The gods regulated the passage of the days and nights, as well as the seasons. Sol is the goddess of the sun, a daughter of Mundilfari, and wife of Glen. Every day, she rides through the sky on her chariot, pulled by two horses named Alsvid and Arvak. This passage is known as Alfrodull, meaning "glory of elves," which in turn was a common kenning for the sun. Sol is chased during the day by Skoll, a wolf that wants to devour her. Solar eclipses signify that Skoll has almost caught up to her. (It is fated that Skoll will eventually catch Sol and eat her at the end of the world; however, she will be replaced by her daughter.) Sol's brother, the moon Mani, is chased by Hati, another wolf. The earth is protected from the full heat of the sun by the dwarf Svalin, who stands between the earth and Sol. The flaming manes of Arvak and Alsvid provide the light for the earth.
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« Reply #21 on: October 23, 2007, 09:22:27 am »








                                                            I  N  D  I  A





BUDDHIST




Buddhism generally ignores the question regarding the origin of life.

The Buddha regarding the origin of life has said "Conjecture about [the origin, etc., of] the world is an unconjecturable that is not to be conjectured about, that would bring madness & vexation to anyone who conjectured about it."AN IV.77, and in regard to ignoring the question of the origin of life the Buddha has said "And why are they undeclared by me? Because they are not connected with the goal, are not fundamental to the holy life. They do not lead to disenchantment, dispassion, cessation, calming, direct knowledge, self-awakening, Unbinding. That's why they are undeclared by me." MN 63.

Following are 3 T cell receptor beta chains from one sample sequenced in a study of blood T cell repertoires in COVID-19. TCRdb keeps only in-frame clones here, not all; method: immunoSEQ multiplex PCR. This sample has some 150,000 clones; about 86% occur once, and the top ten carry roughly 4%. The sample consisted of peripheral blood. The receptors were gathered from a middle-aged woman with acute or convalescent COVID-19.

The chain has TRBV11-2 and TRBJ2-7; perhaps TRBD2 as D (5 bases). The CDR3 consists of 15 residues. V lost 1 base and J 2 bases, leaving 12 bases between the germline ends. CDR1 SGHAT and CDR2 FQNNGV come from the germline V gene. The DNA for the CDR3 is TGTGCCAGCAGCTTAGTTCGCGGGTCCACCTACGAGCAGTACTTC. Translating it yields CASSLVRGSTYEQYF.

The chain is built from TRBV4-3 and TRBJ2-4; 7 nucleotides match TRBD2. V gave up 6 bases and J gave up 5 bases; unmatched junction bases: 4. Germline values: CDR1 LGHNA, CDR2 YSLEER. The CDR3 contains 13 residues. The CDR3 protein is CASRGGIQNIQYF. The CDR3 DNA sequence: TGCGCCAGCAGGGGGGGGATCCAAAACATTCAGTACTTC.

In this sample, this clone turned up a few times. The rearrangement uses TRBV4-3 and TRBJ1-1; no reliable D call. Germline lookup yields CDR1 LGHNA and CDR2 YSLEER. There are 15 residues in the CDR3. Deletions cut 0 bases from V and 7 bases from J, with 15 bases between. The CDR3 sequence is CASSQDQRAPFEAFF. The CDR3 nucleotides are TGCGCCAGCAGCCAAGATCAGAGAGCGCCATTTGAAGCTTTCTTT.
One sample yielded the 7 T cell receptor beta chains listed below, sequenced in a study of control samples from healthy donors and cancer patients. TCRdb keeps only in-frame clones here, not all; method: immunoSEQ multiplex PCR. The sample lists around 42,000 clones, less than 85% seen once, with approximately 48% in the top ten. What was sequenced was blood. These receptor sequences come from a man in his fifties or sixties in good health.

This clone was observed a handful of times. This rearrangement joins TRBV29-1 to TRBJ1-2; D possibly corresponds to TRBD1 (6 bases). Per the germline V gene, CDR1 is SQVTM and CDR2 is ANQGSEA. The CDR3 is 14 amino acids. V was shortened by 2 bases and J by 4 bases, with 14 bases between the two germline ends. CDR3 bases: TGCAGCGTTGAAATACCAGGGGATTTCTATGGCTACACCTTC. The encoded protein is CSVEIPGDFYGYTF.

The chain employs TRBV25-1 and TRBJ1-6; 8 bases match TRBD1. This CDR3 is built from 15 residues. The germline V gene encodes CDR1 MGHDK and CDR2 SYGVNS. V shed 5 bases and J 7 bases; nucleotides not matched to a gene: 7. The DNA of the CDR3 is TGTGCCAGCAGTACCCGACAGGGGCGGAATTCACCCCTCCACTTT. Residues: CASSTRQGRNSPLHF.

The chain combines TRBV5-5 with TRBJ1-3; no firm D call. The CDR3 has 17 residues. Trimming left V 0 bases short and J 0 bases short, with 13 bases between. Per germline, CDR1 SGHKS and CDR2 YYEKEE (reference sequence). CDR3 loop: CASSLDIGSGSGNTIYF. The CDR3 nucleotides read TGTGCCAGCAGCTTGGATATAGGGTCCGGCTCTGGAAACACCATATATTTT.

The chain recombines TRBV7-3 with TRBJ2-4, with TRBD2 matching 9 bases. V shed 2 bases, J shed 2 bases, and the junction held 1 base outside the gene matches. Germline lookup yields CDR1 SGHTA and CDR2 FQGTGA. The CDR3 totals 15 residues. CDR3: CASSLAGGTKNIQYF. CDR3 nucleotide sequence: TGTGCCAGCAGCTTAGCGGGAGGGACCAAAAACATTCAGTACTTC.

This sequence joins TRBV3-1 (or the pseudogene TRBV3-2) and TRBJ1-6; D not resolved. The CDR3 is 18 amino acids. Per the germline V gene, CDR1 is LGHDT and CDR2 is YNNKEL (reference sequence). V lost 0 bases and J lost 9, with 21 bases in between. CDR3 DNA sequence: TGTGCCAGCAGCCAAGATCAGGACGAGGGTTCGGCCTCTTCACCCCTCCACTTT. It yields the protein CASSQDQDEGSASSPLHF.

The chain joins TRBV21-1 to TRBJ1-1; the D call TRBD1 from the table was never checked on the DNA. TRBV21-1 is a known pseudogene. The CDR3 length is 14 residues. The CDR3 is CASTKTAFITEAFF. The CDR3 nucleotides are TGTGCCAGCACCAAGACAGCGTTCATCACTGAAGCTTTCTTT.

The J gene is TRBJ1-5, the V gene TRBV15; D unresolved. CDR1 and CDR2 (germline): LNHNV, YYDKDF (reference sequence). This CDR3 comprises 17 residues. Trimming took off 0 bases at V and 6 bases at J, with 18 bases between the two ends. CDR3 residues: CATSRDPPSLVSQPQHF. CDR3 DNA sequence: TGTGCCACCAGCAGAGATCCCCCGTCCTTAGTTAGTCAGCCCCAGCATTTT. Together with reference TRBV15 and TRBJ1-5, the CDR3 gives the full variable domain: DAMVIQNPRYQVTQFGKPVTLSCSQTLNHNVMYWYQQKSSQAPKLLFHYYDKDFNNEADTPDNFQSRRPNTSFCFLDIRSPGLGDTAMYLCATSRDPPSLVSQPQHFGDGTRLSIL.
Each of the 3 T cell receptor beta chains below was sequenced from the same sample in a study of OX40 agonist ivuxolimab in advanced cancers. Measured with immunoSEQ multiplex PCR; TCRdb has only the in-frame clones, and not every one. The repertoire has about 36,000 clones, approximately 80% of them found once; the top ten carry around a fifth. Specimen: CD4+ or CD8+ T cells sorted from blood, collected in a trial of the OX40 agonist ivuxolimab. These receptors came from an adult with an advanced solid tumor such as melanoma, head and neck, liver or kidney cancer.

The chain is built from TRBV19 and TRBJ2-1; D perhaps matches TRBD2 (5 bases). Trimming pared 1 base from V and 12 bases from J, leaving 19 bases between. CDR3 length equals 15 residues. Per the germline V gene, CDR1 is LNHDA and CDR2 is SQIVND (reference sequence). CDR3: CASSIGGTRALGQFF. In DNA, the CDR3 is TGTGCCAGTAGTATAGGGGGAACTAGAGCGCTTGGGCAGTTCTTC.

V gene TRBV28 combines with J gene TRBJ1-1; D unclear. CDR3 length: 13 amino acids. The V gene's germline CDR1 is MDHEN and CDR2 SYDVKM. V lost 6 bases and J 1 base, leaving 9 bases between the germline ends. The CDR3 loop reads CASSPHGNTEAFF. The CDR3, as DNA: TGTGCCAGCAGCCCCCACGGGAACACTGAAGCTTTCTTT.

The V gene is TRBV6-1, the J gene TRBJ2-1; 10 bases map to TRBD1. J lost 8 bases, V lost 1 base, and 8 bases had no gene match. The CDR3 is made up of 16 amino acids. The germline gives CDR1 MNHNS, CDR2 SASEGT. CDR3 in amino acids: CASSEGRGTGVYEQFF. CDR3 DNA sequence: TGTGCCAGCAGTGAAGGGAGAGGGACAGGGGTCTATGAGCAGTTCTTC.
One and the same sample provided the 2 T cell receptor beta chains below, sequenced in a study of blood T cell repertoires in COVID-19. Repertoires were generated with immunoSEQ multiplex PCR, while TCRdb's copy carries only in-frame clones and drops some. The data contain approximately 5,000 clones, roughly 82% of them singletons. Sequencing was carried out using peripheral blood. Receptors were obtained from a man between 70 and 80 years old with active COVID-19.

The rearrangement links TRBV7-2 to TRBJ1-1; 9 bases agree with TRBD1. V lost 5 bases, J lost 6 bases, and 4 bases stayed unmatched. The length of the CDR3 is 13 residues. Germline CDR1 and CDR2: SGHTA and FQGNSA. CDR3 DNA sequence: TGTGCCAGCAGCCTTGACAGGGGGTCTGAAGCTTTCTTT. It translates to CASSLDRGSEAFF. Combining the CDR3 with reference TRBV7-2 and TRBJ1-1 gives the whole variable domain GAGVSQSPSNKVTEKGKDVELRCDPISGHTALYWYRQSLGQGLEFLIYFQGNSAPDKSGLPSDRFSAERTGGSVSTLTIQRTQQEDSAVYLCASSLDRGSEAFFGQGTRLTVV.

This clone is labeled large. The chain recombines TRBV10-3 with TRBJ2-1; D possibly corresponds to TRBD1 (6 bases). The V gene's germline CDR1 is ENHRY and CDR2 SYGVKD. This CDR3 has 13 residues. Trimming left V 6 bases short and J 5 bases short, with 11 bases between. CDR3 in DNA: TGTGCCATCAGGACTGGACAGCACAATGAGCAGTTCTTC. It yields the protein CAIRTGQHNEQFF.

The Buddha also compared the question of the origin of life - as well as many other metaphysical questions - to the parable of the poison arrow: a man is shot with a poison arrow, but before the doctor pulls it out, he wants to know who shot it (arguing the existence of God), where the arrow came from (where the universe and/or God came from) why that person shot it (why God created the universe), etc. If the man keeps asking these questions before the arrow is pulled out, the Buddha reasoned, he will die before he gets the answers.

Buddhism is less concerned with answering questions like the origin of life, and more concerned with the goal of saving oneself and other beings from suffering by attaining Enlightenment, or Nirvana. However, the esoteric Buddhist teaching, the Kalachakra Tantra, deals with the formation and functioning of reality. Modern day Buddhists such as the Dalai Lama don't perceive a conflict between Buddhism and science and consider they are complementary means of understanding the world around us.
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« Reply #22 on: October 23, 2007, 09:24:02 am »








HINDU




In Hindu philosophy, the existence of the universe is governed by the Trimurti of Brahma (the Creator), Vishnu (the Sustainer) and Shiva (the Destroyer). The sequence of Avatars of Vishnu- the Dasavatara (Sanskrit: Dasa—ten, Avatara—incarnation) is generally accepted by most Hindus today as correlating well with Darwin's theory of evolution, the first Avatar generating from the environment of water.

Hindus thus do not see much conflict between creation and evolution. An additional reason for this could also be the Hindu concept of cyclic time, such as yugas, or days of Brahma in approximately 4.3 billion year cycles (unlike the concept of linear time in many other religions). In fact, time is represented as Kālį Chakra, the wheel of time.

In Hinduism, nature and all of God's creations are manifestations of Him. He is within and without his creations, pervading the entire universe and also observing it externally. Hence all animals and humans have a divine element in them that is covered by the ignorance and illusions of material or profane existence.